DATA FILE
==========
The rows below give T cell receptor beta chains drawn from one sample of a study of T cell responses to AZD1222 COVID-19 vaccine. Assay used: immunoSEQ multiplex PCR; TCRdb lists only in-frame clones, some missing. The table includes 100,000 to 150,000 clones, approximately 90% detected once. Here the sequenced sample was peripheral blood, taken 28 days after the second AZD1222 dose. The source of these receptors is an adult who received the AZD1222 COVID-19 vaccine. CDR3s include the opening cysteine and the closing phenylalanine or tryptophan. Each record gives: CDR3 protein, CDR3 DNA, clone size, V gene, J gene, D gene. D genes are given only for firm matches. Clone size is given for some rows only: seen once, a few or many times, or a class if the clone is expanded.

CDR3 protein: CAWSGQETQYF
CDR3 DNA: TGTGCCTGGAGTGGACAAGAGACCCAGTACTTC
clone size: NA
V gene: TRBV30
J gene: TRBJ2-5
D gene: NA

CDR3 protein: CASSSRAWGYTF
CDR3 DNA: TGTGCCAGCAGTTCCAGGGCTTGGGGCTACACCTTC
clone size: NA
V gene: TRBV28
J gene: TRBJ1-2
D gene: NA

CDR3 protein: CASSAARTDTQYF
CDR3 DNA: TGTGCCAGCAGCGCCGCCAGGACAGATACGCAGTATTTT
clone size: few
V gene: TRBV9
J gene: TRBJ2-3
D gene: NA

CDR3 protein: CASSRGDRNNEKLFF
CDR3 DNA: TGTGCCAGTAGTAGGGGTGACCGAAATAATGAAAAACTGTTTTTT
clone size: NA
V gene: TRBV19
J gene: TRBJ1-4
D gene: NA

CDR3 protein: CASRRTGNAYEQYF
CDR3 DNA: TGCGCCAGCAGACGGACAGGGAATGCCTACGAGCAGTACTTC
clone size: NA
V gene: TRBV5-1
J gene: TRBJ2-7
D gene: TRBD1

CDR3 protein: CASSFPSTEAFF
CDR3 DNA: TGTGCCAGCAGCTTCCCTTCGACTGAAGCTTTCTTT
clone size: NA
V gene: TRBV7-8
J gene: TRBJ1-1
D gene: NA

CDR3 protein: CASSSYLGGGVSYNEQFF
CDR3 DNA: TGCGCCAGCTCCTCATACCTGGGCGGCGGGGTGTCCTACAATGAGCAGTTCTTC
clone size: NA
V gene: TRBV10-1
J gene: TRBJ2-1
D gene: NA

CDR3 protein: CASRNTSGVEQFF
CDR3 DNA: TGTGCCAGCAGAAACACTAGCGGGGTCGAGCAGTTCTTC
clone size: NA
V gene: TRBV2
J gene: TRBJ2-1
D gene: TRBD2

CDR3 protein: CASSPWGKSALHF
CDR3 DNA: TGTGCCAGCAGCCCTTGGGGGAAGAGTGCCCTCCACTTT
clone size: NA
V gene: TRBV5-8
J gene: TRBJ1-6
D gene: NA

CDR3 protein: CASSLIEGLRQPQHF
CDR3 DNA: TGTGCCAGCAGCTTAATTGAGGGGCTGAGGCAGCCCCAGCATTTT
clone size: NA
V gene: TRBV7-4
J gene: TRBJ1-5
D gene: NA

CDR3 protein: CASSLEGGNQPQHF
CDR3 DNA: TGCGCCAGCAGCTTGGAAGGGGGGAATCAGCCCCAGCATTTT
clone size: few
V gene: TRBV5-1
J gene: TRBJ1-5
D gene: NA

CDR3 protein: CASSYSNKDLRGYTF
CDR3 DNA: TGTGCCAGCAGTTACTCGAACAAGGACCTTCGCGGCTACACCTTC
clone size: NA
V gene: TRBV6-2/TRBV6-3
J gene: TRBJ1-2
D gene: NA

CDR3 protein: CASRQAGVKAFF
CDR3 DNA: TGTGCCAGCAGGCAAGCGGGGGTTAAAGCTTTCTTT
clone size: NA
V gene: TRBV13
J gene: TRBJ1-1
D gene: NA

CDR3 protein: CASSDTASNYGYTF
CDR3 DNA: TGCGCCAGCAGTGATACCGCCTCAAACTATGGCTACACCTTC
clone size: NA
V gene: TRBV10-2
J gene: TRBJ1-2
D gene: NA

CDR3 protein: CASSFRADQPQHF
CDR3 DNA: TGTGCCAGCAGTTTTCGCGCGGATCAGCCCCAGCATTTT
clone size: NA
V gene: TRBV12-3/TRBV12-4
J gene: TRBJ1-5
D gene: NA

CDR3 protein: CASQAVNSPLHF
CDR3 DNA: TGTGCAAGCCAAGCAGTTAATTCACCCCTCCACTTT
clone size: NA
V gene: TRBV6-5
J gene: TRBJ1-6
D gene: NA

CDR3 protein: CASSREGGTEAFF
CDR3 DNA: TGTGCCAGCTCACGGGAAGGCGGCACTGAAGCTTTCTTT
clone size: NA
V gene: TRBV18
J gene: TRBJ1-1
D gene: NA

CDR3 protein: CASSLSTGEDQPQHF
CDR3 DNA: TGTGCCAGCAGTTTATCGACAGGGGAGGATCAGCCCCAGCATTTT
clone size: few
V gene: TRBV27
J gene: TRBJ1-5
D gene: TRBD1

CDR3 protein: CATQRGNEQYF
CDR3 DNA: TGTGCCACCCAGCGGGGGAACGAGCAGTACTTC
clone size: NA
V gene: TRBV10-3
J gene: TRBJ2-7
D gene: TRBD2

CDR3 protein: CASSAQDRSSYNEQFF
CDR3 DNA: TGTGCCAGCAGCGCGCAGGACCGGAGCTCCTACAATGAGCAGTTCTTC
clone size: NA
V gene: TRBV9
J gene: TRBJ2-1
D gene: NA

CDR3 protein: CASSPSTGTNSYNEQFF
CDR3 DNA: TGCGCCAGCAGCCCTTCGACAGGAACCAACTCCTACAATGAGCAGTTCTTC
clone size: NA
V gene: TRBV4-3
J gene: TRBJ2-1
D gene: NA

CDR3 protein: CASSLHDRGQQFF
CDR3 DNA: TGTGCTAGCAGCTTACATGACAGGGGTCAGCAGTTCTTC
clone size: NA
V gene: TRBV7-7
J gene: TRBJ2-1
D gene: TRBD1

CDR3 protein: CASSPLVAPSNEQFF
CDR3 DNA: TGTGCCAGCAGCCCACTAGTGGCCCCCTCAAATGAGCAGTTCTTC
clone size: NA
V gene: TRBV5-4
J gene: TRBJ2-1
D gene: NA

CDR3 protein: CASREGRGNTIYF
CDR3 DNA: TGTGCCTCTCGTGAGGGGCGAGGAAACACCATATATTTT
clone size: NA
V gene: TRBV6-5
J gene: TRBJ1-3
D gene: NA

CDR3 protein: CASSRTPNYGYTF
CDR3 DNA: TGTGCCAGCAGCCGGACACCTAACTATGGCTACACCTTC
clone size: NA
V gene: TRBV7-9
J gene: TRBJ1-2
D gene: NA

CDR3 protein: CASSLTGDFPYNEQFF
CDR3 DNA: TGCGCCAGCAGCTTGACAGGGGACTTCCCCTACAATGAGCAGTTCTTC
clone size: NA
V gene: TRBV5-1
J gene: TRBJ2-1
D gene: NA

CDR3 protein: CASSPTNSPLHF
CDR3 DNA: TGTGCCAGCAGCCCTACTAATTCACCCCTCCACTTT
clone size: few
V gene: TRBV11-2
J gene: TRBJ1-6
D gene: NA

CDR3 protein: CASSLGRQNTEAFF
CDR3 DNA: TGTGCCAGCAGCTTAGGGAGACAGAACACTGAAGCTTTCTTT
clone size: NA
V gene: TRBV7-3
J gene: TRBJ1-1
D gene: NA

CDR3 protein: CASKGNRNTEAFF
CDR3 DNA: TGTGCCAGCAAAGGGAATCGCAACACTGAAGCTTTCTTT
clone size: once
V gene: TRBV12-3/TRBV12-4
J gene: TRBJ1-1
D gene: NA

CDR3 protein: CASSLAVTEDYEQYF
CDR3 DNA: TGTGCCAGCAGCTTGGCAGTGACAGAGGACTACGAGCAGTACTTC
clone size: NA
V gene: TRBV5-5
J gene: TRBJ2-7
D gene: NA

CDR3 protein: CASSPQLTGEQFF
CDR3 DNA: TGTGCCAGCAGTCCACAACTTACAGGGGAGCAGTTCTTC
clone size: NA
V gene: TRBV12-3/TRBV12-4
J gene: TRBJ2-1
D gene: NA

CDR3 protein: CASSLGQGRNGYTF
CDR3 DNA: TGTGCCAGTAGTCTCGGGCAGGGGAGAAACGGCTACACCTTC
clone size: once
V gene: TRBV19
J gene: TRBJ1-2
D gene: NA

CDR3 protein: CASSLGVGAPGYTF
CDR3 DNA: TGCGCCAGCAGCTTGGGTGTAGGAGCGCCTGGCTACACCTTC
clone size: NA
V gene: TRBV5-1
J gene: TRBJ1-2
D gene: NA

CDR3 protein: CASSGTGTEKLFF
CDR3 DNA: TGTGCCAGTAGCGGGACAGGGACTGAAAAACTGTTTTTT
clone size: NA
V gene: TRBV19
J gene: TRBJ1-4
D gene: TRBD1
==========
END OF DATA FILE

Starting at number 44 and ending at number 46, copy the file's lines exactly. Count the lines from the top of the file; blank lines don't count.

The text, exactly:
CDR3 protein: CASRNTSGVEQFF
CDR3 DNA: TGTGCCAGCAGAAACACTAGCGGGGTCGAGCAGTTCTTC
clone size: NA